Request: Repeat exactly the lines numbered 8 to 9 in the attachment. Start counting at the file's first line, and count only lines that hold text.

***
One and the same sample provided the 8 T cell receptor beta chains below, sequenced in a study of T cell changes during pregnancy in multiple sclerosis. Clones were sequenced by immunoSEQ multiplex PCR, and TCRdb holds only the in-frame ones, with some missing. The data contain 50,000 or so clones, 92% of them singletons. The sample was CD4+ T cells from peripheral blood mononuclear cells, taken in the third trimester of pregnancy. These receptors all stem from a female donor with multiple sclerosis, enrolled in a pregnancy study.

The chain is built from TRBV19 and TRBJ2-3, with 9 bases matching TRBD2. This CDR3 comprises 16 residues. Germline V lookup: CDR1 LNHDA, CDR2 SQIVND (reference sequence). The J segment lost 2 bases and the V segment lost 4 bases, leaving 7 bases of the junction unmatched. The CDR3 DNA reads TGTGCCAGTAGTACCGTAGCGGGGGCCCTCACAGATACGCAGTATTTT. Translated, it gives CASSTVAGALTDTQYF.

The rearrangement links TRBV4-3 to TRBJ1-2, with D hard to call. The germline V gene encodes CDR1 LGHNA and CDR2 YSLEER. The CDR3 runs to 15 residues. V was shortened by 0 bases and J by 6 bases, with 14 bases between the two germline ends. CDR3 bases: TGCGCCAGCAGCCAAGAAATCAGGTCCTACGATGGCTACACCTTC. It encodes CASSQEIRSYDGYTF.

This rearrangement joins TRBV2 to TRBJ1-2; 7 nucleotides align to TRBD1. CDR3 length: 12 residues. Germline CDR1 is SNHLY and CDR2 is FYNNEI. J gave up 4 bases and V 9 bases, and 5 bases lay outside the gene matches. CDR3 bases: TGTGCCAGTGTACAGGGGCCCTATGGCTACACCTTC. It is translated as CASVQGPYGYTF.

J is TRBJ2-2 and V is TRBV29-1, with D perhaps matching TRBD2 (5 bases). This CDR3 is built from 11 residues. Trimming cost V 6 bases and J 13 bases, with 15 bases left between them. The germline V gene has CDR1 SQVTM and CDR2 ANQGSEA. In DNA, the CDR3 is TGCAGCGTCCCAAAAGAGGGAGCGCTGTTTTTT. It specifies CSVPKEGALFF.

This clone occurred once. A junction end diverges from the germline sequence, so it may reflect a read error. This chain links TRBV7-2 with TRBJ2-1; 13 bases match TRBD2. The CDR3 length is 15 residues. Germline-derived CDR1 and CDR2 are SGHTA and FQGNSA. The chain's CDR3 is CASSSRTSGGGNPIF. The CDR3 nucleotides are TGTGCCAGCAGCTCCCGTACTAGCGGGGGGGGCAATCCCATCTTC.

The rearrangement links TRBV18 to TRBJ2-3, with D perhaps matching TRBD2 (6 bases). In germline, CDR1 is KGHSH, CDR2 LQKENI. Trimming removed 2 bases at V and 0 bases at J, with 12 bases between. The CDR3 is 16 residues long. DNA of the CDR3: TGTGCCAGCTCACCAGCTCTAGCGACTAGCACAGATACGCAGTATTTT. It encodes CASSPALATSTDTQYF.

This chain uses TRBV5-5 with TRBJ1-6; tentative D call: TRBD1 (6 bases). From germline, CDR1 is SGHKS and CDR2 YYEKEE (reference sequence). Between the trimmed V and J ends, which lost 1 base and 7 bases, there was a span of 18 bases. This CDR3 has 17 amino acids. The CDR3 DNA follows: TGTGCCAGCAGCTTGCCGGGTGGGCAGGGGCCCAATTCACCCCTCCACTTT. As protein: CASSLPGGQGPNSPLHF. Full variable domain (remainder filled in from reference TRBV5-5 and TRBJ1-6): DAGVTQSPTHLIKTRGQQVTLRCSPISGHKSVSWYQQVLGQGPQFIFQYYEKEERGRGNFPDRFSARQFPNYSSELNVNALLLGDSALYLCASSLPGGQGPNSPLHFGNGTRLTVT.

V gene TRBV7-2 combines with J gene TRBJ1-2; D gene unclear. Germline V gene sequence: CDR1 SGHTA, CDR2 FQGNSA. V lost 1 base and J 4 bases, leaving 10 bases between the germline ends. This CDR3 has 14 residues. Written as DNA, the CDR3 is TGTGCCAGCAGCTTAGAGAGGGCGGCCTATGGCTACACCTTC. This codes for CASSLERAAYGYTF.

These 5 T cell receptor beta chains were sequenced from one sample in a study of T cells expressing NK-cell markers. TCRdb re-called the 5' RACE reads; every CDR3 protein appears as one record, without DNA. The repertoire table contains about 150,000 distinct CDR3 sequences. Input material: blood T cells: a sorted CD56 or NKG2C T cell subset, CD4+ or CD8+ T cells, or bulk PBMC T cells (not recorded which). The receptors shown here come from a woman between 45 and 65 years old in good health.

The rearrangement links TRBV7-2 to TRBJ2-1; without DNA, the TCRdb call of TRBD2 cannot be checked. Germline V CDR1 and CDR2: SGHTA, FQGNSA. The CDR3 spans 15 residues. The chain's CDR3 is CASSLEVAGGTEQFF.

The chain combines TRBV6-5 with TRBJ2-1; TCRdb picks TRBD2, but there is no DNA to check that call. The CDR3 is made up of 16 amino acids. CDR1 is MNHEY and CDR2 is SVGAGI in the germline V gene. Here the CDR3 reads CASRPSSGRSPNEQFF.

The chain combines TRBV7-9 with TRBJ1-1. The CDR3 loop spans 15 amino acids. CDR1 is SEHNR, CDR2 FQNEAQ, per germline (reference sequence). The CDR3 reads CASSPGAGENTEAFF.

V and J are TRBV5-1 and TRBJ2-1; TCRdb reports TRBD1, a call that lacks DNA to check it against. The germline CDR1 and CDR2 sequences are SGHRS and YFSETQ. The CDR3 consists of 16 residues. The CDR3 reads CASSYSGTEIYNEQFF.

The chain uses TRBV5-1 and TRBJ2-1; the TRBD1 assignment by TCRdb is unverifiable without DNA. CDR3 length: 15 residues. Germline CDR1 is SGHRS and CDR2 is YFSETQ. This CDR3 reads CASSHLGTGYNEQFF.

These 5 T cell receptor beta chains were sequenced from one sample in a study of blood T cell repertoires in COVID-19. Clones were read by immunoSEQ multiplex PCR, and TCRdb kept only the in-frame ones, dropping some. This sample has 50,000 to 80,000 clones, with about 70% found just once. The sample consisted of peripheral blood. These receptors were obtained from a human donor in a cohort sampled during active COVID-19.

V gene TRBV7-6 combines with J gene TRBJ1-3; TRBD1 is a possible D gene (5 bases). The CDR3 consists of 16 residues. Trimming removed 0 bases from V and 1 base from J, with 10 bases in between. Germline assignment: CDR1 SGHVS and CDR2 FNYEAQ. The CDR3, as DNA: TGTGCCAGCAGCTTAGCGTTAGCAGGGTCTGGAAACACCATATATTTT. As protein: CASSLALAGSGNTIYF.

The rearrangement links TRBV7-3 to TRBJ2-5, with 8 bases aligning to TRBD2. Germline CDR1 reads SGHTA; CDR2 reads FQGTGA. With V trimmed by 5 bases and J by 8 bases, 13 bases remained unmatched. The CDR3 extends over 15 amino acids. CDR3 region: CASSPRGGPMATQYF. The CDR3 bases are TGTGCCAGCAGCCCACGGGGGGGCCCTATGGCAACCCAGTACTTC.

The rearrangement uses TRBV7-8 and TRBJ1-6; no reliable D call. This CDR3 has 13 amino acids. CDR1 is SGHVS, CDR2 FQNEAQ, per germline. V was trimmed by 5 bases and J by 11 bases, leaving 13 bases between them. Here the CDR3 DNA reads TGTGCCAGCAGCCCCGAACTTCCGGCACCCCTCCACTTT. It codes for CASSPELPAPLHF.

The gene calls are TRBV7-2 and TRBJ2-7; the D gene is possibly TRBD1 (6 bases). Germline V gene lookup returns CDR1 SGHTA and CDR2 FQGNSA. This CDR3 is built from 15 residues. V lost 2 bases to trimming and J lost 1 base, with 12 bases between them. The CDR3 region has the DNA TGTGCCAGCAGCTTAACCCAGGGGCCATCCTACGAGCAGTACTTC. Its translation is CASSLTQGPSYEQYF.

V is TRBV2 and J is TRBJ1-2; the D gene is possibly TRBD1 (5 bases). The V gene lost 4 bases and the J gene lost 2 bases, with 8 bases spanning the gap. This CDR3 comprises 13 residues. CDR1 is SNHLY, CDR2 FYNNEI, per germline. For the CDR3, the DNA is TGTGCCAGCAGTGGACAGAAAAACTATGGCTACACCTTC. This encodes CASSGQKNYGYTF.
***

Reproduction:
This chain uses TRBV5-5 with TRBJ1-6; tentative D call: TRBD1 (6 bases). From germline, CDR1 is SGHKS and CDR2 YYEKEE (reference sequence). Between the trimmed V and J ends, which lost 1 base and 7 bases, there was a span of 18 bases. This CDR3 has 17 amino acids. The CDR3 DNA follows: TGTGCCAGCAGCTTGCCGGGTGGGCAGGGGCCCAATTCACCCCTCCACTTT. As protein: CASSLPGGQGPNSPLHF. Full variable domain (remainder filled in from reference TRBV5-5 and TRBJ1-6): DAGVTQSPTHLIKTRGQQVTLRCSPISGHKSVSWYQQVLGQGPQFIFQYYEKEERGRGNFPDRFSARQFPNYSSELNVNALLLGDSALYLCASSLPGGQGPNSPLHFGNGTRLTVT.

V gene TRBV7-2 combines with J gene TRBJ1-2; D gene unclear. Germline V gene sequence: CDR1 SGHTA, CDR2 FQGNSA. V lost 1 base and J 4 bases, leaving 10 bases between the germline ends. This CDR3 has 14 residues. Written as DNA, the CDR3 is TGTGCCAGCAGCTTAGAGAGGGCGGCCTATGGCTACACCTTC. This codes for CASSLERAAYGYTF.